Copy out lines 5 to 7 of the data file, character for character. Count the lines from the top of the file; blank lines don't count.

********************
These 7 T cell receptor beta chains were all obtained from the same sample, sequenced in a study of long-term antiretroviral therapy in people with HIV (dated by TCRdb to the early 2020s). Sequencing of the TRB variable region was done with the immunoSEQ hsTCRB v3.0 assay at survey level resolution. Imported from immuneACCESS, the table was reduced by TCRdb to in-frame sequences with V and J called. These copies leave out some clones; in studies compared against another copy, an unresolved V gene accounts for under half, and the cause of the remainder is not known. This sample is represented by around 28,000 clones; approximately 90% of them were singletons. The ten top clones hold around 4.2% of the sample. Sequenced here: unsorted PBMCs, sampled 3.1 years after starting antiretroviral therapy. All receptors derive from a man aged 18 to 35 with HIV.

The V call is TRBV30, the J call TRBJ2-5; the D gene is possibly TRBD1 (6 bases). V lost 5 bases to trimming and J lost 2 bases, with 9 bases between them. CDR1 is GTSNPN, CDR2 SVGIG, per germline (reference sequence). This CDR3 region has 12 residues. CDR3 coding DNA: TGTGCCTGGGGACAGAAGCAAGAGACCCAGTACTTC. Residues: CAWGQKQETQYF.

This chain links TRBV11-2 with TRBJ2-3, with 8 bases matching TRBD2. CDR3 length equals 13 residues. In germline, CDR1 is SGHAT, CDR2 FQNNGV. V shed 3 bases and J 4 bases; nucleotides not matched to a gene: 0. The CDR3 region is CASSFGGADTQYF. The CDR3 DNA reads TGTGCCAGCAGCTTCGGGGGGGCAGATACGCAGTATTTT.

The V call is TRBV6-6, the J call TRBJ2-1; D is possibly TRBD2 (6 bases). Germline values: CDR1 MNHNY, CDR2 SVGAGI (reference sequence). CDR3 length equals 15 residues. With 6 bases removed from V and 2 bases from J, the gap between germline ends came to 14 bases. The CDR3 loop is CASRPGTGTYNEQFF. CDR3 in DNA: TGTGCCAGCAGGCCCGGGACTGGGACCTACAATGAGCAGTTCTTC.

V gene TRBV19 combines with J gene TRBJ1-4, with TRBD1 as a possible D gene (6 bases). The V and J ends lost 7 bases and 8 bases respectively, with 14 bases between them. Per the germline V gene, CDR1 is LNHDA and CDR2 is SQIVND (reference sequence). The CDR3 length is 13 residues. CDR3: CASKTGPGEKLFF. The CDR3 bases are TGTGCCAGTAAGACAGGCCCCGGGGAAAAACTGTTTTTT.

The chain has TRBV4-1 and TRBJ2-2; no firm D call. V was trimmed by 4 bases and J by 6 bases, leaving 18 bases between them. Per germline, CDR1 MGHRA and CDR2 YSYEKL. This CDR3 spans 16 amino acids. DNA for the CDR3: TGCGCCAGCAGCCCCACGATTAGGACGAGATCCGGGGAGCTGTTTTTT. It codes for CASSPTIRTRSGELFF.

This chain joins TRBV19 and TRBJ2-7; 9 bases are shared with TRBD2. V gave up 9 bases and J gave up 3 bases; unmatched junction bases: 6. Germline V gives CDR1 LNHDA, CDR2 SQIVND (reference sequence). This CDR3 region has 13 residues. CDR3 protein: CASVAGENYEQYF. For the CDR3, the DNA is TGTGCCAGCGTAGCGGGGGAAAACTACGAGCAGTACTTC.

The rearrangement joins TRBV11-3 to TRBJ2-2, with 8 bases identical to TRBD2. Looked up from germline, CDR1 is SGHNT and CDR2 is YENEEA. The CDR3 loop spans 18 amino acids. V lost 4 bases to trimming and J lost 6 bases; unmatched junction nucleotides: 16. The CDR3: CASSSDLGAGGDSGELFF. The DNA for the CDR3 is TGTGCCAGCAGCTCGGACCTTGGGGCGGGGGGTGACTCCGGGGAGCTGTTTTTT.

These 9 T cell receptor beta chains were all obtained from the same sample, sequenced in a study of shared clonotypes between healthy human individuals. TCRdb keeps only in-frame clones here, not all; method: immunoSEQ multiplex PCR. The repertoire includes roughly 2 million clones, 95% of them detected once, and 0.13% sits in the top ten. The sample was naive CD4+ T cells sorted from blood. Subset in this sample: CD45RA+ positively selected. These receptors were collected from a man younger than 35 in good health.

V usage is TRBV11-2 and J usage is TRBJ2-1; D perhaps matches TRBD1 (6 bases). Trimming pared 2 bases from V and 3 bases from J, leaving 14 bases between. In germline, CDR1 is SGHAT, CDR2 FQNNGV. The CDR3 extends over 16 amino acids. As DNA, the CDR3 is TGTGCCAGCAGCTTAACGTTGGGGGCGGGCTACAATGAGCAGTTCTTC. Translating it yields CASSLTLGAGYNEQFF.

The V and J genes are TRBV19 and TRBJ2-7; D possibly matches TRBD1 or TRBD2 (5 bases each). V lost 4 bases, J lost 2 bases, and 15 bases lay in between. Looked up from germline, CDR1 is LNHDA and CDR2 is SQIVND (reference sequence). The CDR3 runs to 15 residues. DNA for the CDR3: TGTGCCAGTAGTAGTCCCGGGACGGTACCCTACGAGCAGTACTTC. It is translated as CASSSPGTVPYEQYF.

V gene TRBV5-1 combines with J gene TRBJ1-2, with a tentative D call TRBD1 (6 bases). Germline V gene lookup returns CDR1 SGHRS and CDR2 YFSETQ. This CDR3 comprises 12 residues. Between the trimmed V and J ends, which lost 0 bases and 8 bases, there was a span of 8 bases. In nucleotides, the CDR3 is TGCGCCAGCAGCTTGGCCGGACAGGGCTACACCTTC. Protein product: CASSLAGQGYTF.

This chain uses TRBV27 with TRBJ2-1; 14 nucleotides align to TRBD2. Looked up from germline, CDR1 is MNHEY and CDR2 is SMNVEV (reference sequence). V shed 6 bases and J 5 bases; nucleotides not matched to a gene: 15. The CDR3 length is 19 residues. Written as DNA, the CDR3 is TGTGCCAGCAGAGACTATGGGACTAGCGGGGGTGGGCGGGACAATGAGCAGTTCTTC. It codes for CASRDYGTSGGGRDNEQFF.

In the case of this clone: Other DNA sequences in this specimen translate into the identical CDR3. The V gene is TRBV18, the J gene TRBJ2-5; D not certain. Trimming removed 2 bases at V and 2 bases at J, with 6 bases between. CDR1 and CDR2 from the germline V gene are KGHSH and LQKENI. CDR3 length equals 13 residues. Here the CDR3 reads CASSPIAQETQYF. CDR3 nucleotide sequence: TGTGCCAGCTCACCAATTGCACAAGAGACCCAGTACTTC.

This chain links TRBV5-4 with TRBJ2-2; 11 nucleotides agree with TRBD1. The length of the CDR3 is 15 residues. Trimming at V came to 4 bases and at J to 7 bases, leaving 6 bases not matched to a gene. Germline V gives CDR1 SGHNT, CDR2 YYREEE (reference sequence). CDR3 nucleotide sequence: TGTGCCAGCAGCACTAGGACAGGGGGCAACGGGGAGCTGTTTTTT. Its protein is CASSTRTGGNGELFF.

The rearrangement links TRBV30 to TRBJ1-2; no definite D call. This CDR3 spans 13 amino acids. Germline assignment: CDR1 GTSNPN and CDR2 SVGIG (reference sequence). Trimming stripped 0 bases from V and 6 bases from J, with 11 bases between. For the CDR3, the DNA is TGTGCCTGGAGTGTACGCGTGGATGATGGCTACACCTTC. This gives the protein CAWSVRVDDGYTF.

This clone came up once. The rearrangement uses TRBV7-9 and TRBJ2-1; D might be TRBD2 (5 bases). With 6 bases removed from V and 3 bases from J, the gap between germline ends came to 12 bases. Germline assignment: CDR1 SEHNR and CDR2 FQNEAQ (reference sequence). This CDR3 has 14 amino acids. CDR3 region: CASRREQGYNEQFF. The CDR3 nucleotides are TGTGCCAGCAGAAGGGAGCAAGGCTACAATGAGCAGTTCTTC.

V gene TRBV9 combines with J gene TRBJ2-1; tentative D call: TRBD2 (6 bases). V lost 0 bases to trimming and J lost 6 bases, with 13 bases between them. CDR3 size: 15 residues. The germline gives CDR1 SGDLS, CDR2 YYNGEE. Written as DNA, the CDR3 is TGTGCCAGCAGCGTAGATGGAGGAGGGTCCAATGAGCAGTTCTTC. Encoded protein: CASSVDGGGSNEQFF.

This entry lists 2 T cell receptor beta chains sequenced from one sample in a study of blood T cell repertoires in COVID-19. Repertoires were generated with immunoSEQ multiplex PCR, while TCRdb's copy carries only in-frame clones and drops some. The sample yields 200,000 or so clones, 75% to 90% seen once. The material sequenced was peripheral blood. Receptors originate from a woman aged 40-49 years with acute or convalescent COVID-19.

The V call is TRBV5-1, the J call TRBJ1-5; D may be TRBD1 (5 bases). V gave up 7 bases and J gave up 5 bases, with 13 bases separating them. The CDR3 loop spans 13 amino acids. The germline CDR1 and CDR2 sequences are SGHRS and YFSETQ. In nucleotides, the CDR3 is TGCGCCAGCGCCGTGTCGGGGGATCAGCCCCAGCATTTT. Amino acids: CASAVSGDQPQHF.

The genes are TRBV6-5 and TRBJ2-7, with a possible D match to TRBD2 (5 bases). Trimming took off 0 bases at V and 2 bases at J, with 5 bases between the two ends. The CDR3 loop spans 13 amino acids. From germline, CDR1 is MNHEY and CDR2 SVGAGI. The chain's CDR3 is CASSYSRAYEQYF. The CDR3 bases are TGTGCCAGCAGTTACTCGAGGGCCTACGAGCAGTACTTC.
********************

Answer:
V gene TRBV19 combines with J gene TRBJ1-4, with TRBD1 as a possible D gene (6 bases). The V and J ends lost 7 bases and 8 bases respectively, with 14 bases between them. Per the germline V gene, CDR1 is LNHDA and CDR2 is SQIVND (reference sequence). The CDR3 length is 13 residues. CDR3: CASKTGPGEKLFF. The CDR3 bases are TGTGCCAGTAAGACAGGCCCCGGGGAAAAACTGTTTTTT.

The chain has TRBV4-1 and TRBJ2-2; no firm D call. V was trimmed by 4 bases and J by 6 bases, leaving 18 bases between them. Per germline, CDR1 MGHRA and CDR2 YSYEKL. This CDR3 spans 16 amino acids. DNA for the CDR3: TGCGCCAGCAGCCCCACGATTAGGACGAGATCCGGGGAGCTGTTTTTT. It codes for CASSPTIRTRSGELFF.

This chain joins TRBV19 and TRBJ2-7; 9 bases are shared with TRBD2. V gave up 9 bases and J gave up 3 bases; unmatched junction bases: 6. Germline V gives CDR1 LNHDA, CDR2 SQIVND (reference sequence). This CDR3 region has 13 residues. CDR3 protein: CASVAGENYEQYF. For the CDR3, the DNA is TGTGCCAGCGTAGCGGGGGAAAACTACGAGCAGTACTTC.